From: Sebastien Martel (smartel_at_[hidden])
Date: 2005-06-06 14:16:09
Name of the product:
Name of the company:
Description of the Application and the Service:
The Rhapsody Music Service allows its subscribers to legally
download/transfer/burn over a million songs. The Rhapsody client
software was built with many Boost libraries.
URL of company and service:
Boost libraries used used with comments:
Boost.Format is top notch. Using it is a bliss.
Quite useful. However pedantic use of streams
to execute the conversions of basic types
to/from strings is terrible. Had to be careful
not to use in performance sensitive areas.
I really wished there were a way to achieve performance
comparable to c-runtime functions for ato* and
These three libraries, along with smart pointer are
the most used in our application. I could not imagine
not having them handy.
Hands down, the most useful, and used library of
Not so happy here. This library looks promising,
but there are a sum of little issues that makes
me wonder if I should avoid using it in the
1- There is a bug on win98 when iterating a root
drive. I sent a mail
the problem on boost-users with a fix and never
received a response. I might get better results
by rephrasing the mail.
2- short-hand to build native paths using
operator "/" is broken if
you don't set the default name check to
3- What we really need
is the reverse of the default library mode : have the library always
work with native name-check and at the
programmer's control, switch it to portable
paths. There are WAY too many cases where we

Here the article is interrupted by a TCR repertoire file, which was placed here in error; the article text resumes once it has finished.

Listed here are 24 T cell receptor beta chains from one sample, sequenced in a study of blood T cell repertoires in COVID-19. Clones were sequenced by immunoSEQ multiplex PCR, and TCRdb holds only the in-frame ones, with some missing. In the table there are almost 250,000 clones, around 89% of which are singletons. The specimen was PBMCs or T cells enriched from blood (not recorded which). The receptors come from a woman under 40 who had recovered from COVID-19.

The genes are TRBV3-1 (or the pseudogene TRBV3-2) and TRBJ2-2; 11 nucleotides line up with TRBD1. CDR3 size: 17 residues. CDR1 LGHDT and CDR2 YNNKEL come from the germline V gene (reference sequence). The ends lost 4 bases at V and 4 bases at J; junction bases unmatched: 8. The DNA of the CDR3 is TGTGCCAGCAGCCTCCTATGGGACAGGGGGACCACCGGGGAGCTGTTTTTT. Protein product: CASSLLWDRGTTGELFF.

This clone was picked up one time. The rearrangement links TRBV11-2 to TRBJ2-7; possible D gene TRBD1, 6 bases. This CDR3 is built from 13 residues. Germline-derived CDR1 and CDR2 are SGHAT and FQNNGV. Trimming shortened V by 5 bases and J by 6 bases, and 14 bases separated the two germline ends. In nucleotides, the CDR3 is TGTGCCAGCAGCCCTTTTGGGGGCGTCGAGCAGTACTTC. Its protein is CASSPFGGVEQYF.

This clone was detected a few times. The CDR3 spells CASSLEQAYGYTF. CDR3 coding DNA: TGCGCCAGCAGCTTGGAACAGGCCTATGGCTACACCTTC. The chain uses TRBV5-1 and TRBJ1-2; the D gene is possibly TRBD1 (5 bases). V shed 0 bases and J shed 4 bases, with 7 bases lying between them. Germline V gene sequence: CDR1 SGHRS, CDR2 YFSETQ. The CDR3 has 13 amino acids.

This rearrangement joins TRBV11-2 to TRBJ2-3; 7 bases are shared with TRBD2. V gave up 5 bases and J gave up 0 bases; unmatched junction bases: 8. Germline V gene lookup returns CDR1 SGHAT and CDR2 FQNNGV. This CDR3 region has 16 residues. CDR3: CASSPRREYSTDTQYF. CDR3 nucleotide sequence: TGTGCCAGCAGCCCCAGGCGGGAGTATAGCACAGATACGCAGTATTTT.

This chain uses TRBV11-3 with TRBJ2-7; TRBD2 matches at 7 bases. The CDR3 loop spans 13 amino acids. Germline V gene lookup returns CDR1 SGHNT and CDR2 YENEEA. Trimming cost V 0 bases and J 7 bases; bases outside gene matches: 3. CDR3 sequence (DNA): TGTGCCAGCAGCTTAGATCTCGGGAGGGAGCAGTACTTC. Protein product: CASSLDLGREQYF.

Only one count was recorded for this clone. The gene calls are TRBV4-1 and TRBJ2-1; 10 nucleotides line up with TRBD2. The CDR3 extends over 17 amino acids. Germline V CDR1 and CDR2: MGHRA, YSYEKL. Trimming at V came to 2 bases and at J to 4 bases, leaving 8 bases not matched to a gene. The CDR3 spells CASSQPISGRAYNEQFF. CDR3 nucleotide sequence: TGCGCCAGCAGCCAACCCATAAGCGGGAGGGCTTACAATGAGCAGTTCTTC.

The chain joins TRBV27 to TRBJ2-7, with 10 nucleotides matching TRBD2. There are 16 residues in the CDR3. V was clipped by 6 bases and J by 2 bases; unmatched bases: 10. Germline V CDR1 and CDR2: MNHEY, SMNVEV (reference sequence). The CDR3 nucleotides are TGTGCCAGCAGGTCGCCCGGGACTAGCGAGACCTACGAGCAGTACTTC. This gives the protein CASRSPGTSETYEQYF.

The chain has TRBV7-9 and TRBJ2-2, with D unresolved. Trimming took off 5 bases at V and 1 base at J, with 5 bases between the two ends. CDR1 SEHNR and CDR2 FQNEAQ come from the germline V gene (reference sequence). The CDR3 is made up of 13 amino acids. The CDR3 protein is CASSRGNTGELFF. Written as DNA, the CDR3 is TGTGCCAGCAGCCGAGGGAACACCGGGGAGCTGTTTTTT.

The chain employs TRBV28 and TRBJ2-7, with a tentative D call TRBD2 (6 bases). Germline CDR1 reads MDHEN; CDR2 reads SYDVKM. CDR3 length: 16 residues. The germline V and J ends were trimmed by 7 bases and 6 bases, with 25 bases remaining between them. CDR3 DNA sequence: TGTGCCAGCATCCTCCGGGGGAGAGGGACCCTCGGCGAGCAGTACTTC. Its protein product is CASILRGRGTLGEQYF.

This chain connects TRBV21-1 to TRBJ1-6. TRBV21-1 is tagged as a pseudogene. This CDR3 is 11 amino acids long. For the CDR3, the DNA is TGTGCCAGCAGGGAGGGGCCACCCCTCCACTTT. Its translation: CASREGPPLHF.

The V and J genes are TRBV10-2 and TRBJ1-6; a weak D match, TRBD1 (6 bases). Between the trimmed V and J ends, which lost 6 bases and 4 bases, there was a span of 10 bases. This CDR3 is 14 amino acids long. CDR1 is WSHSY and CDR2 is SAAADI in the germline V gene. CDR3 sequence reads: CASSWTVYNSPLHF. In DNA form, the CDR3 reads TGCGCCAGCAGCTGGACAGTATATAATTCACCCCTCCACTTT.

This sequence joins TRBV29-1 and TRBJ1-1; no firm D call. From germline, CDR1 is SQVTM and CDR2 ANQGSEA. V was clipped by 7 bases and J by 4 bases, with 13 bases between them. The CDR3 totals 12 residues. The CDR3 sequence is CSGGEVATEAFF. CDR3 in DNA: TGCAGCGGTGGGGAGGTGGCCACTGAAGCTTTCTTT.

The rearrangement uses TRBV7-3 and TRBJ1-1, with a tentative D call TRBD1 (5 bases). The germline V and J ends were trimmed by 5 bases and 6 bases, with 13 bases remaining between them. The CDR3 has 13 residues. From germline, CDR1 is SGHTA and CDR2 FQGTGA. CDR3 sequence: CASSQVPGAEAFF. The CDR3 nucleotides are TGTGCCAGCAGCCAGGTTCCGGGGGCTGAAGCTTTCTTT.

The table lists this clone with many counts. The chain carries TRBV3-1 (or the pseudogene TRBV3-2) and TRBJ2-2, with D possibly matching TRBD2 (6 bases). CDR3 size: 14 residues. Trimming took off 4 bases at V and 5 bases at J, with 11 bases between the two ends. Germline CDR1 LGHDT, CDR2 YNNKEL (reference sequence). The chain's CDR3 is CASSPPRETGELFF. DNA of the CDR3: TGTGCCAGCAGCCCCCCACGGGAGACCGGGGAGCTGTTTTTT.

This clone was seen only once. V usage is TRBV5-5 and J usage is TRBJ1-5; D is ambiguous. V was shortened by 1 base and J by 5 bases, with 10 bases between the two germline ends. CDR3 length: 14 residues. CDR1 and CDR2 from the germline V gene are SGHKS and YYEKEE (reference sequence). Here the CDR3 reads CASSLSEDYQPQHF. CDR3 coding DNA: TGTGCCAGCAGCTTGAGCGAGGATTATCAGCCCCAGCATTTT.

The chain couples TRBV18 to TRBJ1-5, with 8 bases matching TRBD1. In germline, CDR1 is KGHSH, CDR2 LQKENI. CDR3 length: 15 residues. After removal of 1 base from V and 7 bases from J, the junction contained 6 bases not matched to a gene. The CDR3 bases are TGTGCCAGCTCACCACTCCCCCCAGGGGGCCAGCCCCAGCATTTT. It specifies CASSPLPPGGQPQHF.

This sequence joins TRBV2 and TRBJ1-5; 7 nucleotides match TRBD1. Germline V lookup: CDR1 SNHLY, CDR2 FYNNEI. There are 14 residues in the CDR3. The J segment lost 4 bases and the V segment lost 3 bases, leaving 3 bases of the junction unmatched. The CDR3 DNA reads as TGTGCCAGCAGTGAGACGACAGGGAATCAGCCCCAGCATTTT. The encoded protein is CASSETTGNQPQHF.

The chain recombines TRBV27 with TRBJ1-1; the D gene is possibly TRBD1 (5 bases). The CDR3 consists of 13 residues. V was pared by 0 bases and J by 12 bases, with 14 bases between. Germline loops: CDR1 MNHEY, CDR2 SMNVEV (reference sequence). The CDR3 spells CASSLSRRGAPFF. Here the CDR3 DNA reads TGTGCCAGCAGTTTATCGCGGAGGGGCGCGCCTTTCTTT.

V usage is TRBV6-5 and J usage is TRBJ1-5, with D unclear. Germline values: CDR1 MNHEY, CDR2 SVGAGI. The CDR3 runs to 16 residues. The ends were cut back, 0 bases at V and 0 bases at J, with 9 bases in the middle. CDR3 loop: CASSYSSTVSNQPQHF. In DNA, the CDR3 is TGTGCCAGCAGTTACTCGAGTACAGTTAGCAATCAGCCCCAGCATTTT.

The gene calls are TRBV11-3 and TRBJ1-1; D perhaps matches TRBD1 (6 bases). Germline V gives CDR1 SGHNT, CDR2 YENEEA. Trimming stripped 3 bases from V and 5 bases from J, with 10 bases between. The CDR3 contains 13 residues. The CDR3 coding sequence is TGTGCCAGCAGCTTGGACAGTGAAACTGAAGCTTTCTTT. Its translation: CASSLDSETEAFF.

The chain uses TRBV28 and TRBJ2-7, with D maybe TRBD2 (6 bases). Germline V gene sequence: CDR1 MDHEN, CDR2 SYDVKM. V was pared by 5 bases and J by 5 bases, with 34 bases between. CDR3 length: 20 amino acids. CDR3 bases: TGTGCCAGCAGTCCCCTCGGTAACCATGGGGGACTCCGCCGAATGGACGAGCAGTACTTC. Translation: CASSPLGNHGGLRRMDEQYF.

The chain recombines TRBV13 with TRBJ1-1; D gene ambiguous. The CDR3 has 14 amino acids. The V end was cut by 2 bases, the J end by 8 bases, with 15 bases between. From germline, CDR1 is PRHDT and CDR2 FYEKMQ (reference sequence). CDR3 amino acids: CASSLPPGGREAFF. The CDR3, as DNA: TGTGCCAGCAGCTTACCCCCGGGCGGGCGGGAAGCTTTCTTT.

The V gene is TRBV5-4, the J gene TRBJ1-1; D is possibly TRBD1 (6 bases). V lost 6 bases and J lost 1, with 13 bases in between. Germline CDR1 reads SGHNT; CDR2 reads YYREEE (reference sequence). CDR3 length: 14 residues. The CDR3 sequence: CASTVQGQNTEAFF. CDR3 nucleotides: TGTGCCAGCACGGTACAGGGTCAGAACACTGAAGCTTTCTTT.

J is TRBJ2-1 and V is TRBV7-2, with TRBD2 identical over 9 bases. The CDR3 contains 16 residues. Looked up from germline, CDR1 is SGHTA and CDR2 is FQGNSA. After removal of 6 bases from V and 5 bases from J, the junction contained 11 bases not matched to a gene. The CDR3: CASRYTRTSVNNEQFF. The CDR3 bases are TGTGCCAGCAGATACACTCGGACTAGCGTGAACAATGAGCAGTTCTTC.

want to only work in native mode and portable
path is the exception.
4- Lack of wstring/unicode support will become a problem
6- as noted in the do-list : "Windows: Some
files seem to be poisoned to the point where you can't even do is_directory() on them without an access error. For example, pagefile.sys. Should directory_iterator ignore these files?"
This is really a problem. A user must be very
careful for exceptions when using iterators.
They will throw.
Overall this library, in it's current state, isn't a good fit for us.
Simple to use, effective, does the job. I love the
flexible input string parsing facilities, and the
human readable ISO output. I created utilities to tie in
with boost.filesystem so I can perform date_time
calculations on files. Also had to create a layer
to interface nicely with native locale date/time
conversions api. I am sure every users of
date_time that had to build UI apps ended up
writing similar facilities.
I glad to use tokenizer when we had to
parse a whole bunch of weirdly formatted strings.
It is a little bit tricky to get used to, especially
the fact that tokenizer acquires references to
its input in some cases instead of making a local
copy. IMO, boost.Tokenizer would benefit
from a policy design to fix this issue. I would
prefer Tokenizer making a true copy of
its input by default.
Wow. Moving legacy iterating interfaces, or
interfaces that should of been properly designed
as iterators to STL compliant iterators was easy
and painless. The gains in functionality to our
code made by this library are invaluable.
Originally considered to implement an interface to
value access of an embedded database but was
discarded because of the _horrible_ compile times
that appeared when introduced. Also considered for
its visitation facility as a means to transport
complex data to be rendered in UI controls. Again,
dropped because of the compile times.
When you need it, it works magic.
Used to implement the monitor pattern in key areas.
The 2 most desired features : static linking of
boost.threads and ability to kill a thread.
Used to implement repetitive unit-test
code generation. The codebase benefited
greatly from the clarity boost.preprocessor
-- Best regards, Sebastien mailto:smartel_at_[hidden]
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